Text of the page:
Friday, August 31, 2012

Love and Life in the American South: Meet Author Alle Wells

Last year I hosted a great guest post by Alle Wells and today I’m lucky enough to interview her and find out more about this amazing author.

First of all, thank you so much Alle for taking the time to chat with me. Since you wrote your guest post about your first book, Lame Excuses, you have done so much including publishing two more books, Railroad Man and Leaving Serenity. Could you tell us a bit about them?
Thank you, Katheryn, for your generous hospitality! My stories are fictional, but they are based on the lives of people I have known throughout my life. Each life has its successes and its failures. The strengths and weaknesses in my characters are consequences of the times they lived in, and their economic and environmental settings.

Railroad Man begins in the South at the onset of the Great Depression. Twenty-year-old Mickey is one of the lucky ones. He comes from a good home, lands a good job with the railroad, and has found the love of his life. Mickey’s problems start when he realizes that his true love is forbidden. A cold, lonely night leads Mickey to the back alleyways of Atlanta that will change his life forever. This is the story of Mickey’s life, his love, his success, and his sorrow. His strengths and weaknesses cross the boundaries of time and reach into the readers’ hearts.
Leaving Serenity is a fictional story based on the life of Annette Bevels. In 1996, Nikky Harris is the image of perfection—her hair, her toned body, her chiseled face, and her big bucks. What we see on the outside isn’t what counts, or is it? Nicky is an example of what people want to see. People rarely take the time to look beneath the superficial layer of what made Nikky, Nikky. Leaving Serenity shares the story of this young woman’s struggle to find herself at a time in American history when women struggled to be seen in the world.

As well as writing, you have set up a great website, Alle’s Five Star Reviews. Could you tell us about the site?  
Yes,Katheryn! Recently, my lifelong love of reading has gravitated toward reading work from indie authors. Indie books are so refreshing! I love the original content and new voices I hear from indie authors. My blog is dedicated to sharing the work of indie authors. I only post five star reviews because I don’t want to jeopardize any author’s reputation by posting a bad review. If I can’t post a five star review, then I don’t post a review at all.
What are you reading at the moment?
Several works of Historical Short Fiction from Katrina Parker Williams, The Spruce Gum Box by Elizabeth Wilder, and Atomic Summer by Elaine Walsh.
I believe you also have a blog (or two?). Could you tell us about it?
Interestingly, I join Bette Lee Crosby Books: Words, Wit and Wisdom each Sunday to present “Southern Sunday”, a blog about living organically, reading, writing, and the beauty of southern life. Bette and I thought it would be nice to combine our efforts to reach a larger audience of southern fiction lovers. Alle’s Southern Sunday is also available on Goodreads.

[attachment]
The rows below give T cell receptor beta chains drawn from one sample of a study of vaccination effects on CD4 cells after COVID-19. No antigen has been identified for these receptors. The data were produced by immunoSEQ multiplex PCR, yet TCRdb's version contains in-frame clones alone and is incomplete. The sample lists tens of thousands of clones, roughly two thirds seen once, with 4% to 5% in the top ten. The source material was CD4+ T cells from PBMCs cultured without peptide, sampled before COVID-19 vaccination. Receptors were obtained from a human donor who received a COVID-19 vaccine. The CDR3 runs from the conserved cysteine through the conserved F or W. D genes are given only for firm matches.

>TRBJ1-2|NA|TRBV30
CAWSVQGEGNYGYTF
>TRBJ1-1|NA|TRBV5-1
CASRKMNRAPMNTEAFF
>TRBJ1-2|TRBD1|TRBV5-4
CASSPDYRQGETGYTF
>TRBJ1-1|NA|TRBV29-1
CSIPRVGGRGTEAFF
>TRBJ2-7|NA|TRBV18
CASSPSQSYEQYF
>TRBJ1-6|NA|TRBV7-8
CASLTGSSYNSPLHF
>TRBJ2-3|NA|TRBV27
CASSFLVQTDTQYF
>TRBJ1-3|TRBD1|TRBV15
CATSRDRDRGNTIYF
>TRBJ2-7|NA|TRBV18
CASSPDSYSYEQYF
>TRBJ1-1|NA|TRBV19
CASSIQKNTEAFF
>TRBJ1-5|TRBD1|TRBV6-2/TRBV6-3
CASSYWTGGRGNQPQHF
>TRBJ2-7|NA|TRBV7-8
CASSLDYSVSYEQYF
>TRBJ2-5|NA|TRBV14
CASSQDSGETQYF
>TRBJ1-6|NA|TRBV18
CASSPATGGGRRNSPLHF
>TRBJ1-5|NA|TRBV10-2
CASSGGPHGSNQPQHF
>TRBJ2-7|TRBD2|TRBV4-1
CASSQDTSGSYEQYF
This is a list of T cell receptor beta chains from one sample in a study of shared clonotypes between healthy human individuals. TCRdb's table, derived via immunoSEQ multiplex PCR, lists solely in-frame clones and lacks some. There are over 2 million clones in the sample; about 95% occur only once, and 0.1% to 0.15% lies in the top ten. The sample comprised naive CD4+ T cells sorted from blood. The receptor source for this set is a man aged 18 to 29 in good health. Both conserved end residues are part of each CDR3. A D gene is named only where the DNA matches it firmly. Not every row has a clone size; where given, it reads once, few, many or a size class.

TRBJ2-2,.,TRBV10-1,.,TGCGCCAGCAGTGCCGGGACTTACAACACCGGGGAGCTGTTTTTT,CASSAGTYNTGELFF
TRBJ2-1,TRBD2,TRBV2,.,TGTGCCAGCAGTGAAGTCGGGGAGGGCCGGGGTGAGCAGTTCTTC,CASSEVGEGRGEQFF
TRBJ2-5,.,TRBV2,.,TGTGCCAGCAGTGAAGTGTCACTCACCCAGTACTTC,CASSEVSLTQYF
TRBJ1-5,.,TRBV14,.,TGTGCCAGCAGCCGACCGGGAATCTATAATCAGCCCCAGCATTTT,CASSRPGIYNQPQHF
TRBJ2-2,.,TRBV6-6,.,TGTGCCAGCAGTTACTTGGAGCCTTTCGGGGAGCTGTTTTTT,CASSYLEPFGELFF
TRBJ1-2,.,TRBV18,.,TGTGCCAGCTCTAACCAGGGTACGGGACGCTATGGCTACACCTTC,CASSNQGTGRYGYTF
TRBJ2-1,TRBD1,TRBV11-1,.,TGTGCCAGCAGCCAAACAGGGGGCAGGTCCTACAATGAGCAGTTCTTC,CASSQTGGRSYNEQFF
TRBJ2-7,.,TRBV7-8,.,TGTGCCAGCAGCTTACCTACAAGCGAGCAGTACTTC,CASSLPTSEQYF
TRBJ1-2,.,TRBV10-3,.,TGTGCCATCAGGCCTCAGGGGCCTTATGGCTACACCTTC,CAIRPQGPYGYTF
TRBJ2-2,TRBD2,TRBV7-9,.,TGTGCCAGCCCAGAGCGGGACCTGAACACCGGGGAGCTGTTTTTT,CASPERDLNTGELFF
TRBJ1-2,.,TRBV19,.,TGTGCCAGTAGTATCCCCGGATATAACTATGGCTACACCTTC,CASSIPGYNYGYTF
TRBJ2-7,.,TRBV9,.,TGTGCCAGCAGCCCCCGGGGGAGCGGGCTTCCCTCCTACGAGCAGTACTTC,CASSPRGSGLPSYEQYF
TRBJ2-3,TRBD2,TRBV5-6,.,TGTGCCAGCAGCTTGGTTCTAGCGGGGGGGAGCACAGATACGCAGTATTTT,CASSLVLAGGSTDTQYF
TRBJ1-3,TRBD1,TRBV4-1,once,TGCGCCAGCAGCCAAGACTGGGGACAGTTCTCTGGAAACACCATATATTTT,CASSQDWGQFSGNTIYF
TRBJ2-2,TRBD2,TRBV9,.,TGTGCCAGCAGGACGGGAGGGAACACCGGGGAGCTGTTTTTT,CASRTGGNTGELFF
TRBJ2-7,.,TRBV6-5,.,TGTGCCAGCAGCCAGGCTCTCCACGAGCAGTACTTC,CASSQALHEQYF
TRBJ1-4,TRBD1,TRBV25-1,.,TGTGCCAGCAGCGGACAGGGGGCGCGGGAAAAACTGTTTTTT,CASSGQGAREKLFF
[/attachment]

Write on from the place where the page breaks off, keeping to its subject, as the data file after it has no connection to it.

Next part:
What are you working on at the moment?
Oh, Katheryn, I love working on my WIP! It is called “Mill People”. It’s the story of the lost society of cotton mill workers and their communities that once thrived as the middle class in the American South. The story of the lost mill communities is touching, heart-warming, and an unfortunate loss to our region.
What you’re not writing, reading or blogging, what do you like to do in your free time?
I spend a lot of time in the kitchen! Maintaining a complete, organic vegetarian lifestyle is quite time consuming. In the summer months, I freeze or dehydrate enough food and herbs to supply my household for the remainder of the year. 
Where can people buy your books and find out more about you?
My books are available on Amazon. Here is the link to my Amazon page:
Do you have any final parting comments or advice?
Just to thank you for allowing me to join you, and to say that I love your wonderful romances that take me to exotic places! If anyone is interested, I’d love to connect on Facebook, Goodreads and Twitter!
Thank you Alle! I’m so glad you like my romance novels, and thank you for taking the time to tell me about your wonderful books.


  1. Thanks, Alle, for sharing so much about your writing and life with us - I can't wait to read your new book, Mill People!

    1. Thank you so much, Gae-Lynn! You are such a great supporter of your fellow indie authors!

  2. Really interesting to read - Mill People looks right up my street. I'll get it when it comes out. I love reading stuff about American History, particularly during times like the Depression. I live in the north of England where the 30s depression hit really badly, too - have you heard of the Jarrow Marchers?

    Re the reviews - a 4 star review is good as well! I only give 5* if I think something is outstanding - but I can enjoy a book and recommend it without it being a 5*. Really, a 3* is perfectly good too - according to Goodreads' scale it means you 'liked' it - which is fair enough, but people seem to see a 3* as a bad review these days, which it isn't. I know what you mean, though - I prefer to say nothing than say something negative.

    1. Hi Terry, Thanks for the comment and for your interest in my work. In the South, we say, "If you can't say anything good, say nothing at all!"

      Somehow, I don't think we're an ocean apart in our thinking.
      Your friend,